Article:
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Television broadcasting in Australia began on the 16 September 1956 in black and white at TCN-9marker in Sydneymarker, and has since expanded to include a broad range of public, commercial, community, subscription, narrowcast and amateur stations across the country.

Colour television went to a full-time basis on the 1st of March 1975, while subscription television, on the Galaxy platform, began in January 1995. Digital terrestrial television was introduced on 1 January 2001 in Australia's five largest capital cities.

Public television

Australia has three national public broadcasters, the Australian Broadcasting Corporationmarker, the Special Broadcasting Service, as well as more recently, National Indigenous Television.

Australian Broadcasting Corporation

ABC Television is a division of the Australian Broadcasting Corporationmarker, established in 1956. ABC1 and ABC2 are available nationally, in addition to the Australia Network, focused at the Asia-Pacific region.

ABC1 carries a variety of local and national news, current affairs, and sports coverage, as well as Australian arts and comedy programming. It is well known for broadcasting British programming, primarily from the BBC, ITV, and Channel 4.

ABC2, a second 'digital-only' channel began on 7 March 2005. Aimed at providing 'more choice, more often', the channel mainly provided repeats of popular ABC TV productions, such as Australian Story and Stateline, and was prohibited by law from carrying programmes from a number of genres, however, since the removal of these restrictions the channel's content has been broadened considerably.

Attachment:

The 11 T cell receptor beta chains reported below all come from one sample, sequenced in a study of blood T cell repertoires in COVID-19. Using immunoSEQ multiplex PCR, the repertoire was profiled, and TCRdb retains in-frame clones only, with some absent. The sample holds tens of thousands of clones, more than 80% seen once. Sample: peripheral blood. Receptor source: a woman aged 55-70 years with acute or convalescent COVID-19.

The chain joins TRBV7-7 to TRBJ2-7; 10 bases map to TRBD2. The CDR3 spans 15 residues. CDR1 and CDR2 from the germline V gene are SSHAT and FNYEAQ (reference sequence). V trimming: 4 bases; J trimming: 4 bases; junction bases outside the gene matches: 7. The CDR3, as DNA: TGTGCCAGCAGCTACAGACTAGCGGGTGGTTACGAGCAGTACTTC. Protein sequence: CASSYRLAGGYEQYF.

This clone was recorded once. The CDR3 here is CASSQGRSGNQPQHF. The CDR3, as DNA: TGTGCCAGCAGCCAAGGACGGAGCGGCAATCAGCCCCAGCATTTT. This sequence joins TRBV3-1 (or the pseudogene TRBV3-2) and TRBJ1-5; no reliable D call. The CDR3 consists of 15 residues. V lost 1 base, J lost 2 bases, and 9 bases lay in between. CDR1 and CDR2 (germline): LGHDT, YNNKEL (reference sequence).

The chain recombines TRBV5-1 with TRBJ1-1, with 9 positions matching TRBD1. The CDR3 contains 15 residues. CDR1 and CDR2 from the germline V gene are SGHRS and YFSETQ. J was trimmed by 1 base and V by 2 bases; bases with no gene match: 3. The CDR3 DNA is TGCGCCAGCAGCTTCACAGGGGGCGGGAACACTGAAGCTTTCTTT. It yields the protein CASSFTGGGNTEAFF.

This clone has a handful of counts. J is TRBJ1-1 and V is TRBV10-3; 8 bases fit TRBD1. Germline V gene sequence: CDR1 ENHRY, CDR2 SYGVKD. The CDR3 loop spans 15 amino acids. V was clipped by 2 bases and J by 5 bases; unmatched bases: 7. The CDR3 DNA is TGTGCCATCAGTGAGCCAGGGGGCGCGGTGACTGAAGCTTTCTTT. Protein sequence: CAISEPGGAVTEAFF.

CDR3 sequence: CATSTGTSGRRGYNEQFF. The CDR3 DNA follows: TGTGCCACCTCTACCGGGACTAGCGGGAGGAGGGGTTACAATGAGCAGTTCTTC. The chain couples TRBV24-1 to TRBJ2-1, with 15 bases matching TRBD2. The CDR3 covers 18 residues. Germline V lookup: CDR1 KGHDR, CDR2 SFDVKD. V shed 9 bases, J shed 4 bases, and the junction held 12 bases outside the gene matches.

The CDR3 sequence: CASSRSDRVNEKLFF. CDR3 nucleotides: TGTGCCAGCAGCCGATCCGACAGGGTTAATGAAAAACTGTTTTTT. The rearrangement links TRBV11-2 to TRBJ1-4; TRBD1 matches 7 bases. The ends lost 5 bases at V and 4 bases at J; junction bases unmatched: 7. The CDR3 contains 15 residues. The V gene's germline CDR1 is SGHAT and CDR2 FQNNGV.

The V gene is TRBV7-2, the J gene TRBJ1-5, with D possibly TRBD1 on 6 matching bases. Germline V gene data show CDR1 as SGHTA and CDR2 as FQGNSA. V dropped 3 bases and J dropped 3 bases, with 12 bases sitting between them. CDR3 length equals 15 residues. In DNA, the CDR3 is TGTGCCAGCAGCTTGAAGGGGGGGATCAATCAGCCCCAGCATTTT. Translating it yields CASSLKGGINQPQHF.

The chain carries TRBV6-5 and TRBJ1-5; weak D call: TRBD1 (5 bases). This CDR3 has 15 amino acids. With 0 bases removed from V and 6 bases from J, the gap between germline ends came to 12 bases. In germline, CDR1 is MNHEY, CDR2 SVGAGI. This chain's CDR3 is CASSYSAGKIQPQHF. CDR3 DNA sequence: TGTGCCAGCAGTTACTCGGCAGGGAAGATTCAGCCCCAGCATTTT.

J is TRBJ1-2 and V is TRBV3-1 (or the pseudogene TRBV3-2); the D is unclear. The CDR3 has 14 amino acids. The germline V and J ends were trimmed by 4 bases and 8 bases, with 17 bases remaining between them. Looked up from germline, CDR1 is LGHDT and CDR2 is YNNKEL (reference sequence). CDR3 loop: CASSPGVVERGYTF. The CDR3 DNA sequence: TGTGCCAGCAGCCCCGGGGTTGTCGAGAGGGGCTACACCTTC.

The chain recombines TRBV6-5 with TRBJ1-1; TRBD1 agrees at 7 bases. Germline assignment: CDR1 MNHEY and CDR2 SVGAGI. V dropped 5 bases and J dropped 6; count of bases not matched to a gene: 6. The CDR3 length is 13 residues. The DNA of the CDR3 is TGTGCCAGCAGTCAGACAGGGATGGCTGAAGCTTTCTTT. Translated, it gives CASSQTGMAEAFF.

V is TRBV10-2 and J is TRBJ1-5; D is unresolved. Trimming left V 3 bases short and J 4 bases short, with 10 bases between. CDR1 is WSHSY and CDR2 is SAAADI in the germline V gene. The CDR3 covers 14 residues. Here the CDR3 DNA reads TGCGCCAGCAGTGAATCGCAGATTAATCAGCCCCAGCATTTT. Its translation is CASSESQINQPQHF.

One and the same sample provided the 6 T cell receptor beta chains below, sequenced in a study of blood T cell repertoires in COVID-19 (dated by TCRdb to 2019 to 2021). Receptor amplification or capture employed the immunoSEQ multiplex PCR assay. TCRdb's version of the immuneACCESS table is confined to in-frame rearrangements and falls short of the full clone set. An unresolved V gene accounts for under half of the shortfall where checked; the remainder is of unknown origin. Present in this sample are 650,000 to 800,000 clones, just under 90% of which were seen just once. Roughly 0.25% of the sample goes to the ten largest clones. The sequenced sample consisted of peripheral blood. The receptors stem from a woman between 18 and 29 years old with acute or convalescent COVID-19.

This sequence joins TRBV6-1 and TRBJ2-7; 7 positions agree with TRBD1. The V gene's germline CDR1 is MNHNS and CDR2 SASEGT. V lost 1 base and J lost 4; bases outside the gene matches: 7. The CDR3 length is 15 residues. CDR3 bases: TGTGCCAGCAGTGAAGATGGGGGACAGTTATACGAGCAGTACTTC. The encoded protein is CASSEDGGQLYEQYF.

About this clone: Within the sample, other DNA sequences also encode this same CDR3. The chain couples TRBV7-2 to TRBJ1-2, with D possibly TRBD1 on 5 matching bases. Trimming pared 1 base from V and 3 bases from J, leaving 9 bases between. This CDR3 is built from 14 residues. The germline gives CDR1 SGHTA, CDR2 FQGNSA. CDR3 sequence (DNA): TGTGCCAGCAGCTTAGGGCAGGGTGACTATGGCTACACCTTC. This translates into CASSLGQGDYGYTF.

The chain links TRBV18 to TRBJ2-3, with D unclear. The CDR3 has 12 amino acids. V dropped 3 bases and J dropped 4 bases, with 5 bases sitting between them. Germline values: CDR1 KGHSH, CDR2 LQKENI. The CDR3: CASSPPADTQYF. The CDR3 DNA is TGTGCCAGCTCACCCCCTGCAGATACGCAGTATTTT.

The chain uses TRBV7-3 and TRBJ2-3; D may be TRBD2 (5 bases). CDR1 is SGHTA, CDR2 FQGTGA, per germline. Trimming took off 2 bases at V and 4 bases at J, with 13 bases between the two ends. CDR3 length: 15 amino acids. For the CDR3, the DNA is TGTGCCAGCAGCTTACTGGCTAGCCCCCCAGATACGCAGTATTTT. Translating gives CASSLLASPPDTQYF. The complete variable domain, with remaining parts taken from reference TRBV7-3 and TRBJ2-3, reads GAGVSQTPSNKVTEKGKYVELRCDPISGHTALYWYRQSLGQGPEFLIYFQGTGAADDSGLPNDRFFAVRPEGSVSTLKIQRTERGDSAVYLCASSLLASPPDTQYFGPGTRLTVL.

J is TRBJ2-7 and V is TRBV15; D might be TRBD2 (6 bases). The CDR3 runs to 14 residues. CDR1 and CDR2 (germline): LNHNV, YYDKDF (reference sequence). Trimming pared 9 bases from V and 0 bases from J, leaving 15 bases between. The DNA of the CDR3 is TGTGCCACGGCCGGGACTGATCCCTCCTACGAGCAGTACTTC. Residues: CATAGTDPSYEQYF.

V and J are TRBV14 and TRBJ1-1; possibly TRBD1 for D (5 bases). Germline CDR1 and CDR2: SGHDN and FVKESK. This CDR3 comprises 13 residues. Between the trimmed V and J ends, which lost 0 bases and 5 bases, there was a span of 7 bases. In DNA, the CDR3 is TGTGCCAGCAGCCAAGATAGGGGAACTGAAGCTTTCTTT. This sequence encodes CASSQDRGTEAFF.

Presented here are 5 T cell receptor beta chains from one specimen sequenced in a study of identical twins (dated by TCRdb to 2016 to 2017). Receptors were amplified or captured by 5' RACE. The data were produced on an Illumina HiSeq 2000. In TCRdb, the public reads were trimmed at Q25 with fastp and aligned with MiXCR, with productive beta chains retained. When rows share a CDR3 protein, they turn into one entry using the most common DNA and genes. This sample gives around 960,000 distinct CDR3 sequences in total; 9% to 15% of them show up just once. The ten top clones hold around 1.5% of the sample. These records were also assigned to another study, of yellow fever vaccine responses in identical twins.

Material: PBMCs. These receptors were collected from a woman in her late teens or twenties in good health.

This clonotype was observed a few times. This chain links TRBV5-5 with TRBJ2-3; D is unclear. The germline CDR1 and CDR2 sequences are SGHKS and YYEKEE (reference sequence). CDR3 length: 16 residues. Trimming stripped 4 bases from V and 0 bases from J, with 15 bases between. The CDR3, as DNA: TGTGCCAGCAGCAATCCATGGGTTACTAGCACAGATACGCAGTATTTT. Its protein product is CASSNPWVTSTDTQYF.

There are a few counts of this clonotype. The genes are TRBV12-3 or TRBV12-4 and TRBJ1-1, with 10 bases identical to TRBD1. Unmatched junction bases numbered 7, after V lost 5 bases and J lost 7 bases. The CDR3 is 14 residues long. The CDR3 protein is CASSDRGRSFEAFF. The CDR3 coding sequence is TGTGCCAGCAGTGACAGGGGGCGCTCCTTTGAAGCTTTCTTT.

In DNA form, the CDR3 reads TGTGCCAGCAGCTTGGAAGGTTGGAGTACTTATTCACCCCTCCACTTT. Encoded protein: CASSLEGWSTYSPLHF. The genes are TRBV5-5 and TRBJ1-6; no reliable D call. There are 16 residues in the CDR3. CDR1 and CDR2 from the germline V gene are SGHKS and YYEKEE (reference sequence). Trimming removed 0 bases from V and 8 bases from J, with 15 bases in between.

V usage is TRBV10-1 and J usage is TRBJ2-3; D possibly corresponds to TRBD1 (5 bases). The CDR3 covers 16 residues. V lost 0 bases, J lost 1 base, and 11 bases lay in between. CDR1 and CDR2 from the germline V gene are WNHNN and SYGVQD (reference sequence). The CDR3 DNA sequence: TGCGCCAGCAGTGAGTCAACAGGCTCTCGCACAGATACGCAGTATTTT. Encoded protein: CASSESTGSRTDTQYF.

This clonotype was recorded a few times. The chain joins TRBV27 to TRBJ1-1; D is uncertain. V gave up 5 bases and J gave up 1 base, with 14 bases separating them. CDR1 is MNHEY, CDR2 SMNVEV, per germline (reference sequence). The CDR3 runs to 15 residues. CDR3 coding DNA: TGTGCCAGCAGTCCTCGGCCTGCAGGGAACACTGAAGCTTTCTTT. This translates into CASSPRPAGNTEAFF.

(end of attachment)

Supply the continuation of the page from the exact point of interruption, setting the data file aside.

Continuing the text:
Special Broadcasting Service

SBS Television is a division of the Special Broadcasting Service, founded to provide for the estimated 20% of Australians that speak a language other than English in the home, aiming to compliment the ABCmarker.

In recent years SBS TV has began to target a broader cross-section of the Australian community, in part because of the emergence of specialty subscription television channels aimed at such minorities. In addition to its free-to-air channels, SBS also has an interest in the World Movies Channel.

SBS shows many non-English language films with English subtitles, and each morning shows news bulletins in foreign languages from around the world in its WorldWatch timeslot. In addition to this, a great deal of programming from the PBS, Arte, BBC and CBC, and even Comedy Central are shown.

Acquired entertainment programs include the US animated series South Park, Queer as Folk and Inspector Rex. In addition to news and current affairs programming such as SBS World News and Dateline, the network also commissions locally-produced documentaries, movies and comedy programs. Less-popular mainstream sports such as soccer, cycling and athletics are also shown.

SBS currently broadcasts two channels, SBS One, which is shown on all analogue and digital services, and SBS Two, launched in 1st of June 2009 and only available on digital television.

National Indigenous Television

National Indigenous Television, funded by the Commonwealth of Australia, is produced in Sydneymarker and broadcast via Imparja Television's existing satellite capacity.

The idea for a national, indigenous television service was initially conceived by the National Indigenous Radio Service (the peak Indigenous radio group), which initially lobbied the government to start a new, nationwide indigenous television network. Although no major political party championed this cause, commercial broadcaster Imparja Television stated in 2004 that it would run such a network, at least within its own license area. In 2005 the federal Department of Communications, Information Technology and the Arts considered funding such a station, and conducted a review process.